Smoking Baby

Thursday, March 11th, 2010 at 13:08

Here in the G Media Post Production department – or “the bunker” as it’s affectionately known – we don’t get excited over much. It’s not because we’re boring, we just like to think we have high standards. And it was certainly an exciting week when Garion Hall deployed a couple of his G Media Post Production Ninjas into the field. To where, you ask? To the Autodesk Smoke for Mac launch in Melbourne. Some of you will already know all about Smoke, but for those that don’t, Smoke is a high-end editorial and finishing solution. With attitude.

Smoke has been around for a while, often used in high-profile television programs such as “House”, “NCIS”, CSI: NY” and “Entourage”, Super Bowl commercials and even the packaging, promotions and content for the 2008 Beijing Olympics. All in all, Smoke is in its own field as an all-in-one toolset. Editing, titles, high-end colour correction, image stabilisation, tracking, keying, compositing (both 2D and 3D), paint, rotoscoping, retouching ­— whatever you can think of, Smoke can do it. No more bouncing around between Final Cut “not quite” Pro and Color or Motion or After Effects. Sure, you can do your fancy tricks in After Effects in a few hours, or you could do it in Smoke in five minutes. And now, you can do it on a shiny, sexy Mac.

And so, a pair of Post Production Ninjas wandered down to the venue/pub for the launch/free beer. It was clear from the get go that Autodesk knew how to put on a product launch (take that, Apple). With our hands clutching generous helpings of Smoke for Mac brochures and finger food stolen from the buffet, we sat down for what would an extended yet highly entertaining run-through of just how Smoke works, on a Mac no less. Using real footage from a real television program, we were led through some of the very cool things Smoke can do. And we were certainly impressed. Not only can Smoke rotoscope and key as fast as it takes us to devour a tray of savoury pastries, it’s colour correction cube (in 10-bit no less) is freaking awesome and made us pee our pants a little. All in all, Smoke is intuitive, efficient and a pleasure to use.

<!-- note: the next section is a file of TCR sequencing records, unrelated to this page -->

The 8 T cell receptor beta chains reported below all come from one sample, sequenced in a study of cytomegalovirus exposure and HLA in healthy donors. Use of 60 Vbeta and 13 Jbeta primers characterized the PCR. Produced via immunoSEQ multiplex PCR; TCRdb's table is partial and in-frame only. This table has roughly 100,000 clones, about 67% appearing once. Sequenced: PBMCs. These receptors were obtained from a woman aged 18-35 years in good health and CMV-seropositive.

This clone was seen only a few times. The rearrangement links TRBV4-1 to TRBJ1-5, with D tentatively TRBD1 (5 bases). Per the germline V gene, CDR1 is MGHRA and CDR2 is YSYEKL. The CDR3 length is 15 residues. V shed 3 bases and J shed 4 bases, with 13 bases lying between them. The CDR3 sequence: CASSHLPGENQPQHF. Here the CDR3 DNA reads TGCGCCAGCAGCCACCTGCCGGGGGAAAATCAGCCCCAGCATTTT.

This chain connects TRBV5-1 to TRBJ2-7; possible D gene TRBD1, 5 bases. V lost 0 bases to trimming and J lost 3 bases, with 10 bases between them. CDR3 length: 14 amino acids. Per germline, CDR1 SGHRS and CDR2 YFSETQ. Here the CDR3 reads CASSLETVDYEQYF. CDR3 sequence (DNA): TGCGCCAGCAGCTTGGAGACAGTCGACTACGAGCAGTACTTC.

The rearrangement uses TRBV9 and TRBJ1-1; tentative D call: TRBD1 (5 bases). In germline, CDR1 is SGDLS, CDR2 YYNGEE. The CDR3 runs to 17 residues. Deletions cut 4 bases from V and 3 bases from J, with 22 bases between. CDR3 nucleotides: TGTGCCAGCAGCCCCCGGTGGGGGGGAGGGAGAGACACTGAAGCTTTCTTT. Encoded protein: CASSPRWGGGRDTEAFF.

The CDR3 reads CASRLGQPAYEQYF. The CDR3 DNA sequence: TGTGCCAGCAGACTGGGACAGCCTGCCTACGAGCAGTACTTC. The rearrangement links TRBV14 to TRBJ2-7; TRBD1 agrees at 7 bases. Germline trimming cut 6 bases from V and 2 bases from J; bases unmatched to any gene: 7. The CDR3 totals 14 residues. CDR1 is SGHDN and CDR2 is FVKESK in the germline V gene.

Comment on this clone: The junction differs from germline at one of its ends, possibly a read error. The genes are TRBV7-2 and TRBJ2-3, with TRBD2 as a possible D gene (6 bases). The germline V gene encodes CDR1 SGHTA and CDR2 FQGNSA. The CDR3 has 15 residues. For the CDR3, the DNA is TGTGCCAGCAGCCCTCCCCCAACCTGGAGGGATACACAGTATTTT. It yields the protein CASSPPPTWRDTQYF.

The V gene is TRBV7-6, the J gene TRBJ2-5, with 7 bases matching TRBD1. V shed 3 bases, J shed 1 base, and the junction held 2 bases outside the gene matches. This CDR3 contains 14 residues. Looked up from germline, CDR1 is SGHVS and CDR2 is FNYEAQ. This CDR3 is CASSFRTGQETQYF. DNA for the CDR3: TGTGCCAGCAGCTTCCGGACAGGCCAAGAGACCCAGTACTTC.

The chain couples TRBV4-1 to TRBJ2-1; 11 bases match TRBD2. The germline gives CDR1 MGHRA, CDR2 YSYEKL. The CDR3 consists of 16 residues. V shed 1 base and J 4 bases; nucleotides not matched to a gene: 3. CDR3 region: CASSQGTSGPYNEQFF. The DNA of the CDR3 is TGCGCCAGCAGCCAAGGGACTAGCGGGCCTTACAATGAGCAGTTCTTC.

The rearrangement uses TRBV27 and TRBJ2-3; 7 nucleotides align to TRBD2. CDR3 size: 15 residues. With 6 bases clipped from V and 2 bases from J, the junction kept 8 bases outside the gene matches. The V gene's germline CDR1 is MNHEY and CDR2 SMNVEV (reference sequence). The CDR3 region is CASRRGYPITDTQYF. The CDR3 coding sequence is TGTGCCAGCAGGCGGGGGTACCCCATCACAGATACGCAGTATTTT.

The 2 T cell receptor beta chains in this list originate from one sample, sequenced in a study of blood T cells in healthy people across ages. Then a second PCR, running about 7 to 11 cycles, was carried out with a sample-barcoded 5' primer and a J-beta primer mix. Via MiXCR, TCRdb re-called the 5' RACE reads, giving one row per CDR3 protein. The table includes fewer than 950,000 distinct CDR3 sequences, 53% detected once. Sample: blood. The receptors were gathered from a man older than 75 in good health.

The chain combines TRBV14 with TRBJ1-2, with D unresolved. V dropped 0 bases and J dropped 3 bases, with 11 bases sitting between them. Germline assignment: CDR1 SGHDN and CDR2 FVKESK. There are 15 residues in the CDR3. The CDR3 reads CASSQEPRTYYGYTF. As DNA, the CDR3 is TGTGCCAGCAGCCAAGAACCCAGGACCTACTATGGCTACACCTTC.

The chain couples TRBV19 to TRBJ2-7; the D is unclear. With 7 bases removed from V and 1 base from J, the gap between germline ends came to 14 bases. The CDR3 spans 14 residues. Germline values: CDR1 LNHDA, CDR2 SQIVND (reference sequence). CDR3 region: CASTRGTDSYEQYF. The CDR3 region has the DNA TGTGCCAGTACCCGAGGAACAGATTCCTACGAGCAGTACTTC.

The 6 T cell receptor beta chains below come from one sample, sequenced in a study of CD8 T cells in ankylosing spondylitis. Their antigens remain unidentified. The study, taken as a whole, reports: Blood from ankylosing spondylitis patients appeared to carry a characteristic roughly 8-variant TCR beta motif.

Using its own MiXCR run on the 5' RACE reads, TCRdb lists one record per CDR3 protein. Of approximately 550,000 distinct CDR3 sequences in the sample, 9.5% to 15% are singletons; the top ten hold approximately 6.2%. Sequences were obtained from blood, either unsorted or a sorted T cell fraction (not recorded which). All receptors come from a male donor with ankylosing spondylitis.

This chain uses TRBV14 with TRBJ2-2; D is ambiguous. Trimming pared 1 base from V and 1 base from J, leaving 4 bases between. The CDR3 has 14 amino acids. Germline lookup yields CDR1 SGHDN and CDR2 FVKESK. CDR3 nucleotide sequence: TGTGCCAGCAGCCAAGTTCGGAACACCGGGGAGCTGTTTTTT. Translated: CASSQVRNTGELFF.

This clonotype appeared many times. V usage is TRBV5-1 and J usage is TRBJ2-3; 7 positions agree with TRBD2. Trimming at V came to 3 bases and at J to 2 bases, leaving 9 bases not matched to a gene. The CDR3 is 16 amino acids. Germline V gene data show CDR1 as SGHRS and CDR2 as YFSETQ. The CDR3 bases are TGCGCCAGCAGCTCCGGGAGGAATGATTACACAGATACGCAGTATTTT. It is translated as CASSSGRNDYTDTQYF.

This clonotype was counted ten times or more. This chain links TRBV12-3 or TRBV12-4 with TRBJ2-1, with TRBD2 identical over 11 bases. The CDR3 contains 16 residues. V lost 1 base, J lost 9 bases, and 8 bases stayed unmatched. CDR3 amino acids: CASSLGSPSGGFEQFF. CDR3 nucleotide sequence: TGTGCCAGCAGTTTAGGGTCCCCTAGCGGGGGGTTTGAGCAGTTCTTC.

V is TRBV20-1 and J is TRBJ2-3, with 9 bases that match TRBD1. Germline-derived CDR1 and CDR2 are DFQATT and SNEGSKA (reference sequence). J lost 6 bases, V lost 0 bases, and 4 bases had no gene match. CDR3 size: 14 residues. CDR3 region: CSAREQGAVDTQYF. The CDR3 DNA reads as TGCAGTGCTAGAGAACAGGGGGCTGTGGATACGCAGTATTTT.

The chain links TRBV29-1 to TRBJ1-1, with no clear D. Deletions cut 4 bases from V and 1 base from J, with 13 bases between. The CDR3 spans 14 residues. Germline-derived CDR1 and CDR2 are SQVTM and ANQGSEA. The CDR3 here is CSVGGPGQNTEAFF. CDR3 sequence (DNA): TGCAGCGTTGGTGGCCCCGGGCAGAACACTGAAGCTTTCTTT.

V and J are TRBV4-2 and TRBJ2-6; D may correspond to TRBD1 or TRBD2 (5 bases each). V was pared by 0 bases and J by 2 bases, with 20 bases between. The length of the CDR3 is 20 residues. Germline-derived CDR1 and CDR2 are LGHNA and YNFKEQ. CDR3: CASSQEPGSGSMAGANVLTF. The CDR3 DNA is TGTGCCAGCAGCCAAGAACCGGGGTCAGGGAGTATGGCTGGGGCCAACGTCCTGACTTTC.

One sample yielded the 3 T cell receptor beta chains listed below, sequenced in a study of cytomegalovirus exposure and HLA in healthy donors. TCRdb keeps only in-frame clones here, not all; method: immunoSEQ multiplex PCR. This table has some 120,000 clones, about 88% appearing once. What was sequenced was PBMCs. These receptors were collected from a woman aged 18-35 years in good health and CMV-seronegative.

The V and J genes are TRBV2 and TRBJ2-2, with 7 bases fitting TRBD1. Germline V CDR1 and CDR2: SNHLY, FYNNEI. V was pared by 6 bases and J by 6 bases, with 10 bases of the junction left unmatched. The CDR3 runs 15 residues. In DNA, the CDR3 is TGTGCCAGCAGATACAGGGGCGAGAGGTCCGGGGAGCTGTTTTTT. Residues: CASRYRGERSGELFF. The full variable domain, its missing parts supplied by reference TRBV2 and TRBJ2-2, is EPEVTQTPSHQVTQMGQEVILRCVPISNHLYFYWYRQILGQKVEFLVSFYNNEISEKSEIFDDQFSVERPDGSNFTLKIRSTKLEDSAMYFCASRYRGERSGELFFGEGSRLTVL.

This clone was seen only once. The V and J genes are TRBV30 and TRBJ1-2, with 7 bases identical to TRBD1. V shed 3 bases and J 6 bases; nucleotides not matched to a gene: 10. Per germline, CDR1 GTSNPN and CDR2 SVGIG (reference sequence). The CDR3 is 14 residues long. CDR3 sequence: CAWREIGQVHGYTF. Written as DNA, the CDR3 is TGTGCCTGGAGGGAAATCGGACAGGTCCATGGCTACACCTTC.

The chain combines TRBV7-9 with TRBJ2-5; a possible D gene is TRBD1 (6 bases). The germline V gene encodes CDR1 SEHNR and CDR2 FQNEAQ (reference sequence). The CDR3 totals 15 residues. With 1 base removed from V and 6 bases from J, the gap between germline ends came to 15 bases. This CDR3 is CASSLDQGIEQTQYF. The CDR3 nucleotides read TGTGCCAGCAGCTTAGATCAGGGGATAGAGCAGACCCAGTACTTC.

After the launch, we were eager to get back to the bunker to download ourselves a trial version of Smoke and take it for a spin. The trial version does not check for specific hardware requirements; you can even run it on a Macbook Pro if you were that way inclined — although you’ll need a resolution of 1920 otherwise you’ll lose a few buttons on the sides. The full version of Smoke will require a Mac Pro that meets Autodesk’s requirements. Oh, and did we mention Sparks? The third-party plugins for Smoke? A lot of people have been asking about Sparks on the Mac, and it seems that Sparks are tentatively delayed for now. This, we were told, all depends on how warmly Smoke for Mac is received by the industry.

(Read: how many copies of Smoke for Mac are sold.) So there’s a fair chance we might see Sparks sometime this year. One can hope, right?

Of course, there is a price. $US14,995 to be exact. And that’s not including the annual subscription for $US1,995. Sounds pricey, yes, but not when you consider it used to cost upwards of $80,000 for one of these bad boys, you can hardly complain. And also consider Smoke could replace your Avid or Final Cut Studio, along with After Effects and possibly others, all on your existing Mac Pro, it’s not too unreasonable after all. Bringing Smoke into this mid-range price bracket is big news, and allows small to medium-sized post production houses the possibility of adding a Smoke in their arsenal; something that will surely pay for itself very quickly. Now if only we can convince Garion Hall the same thing!

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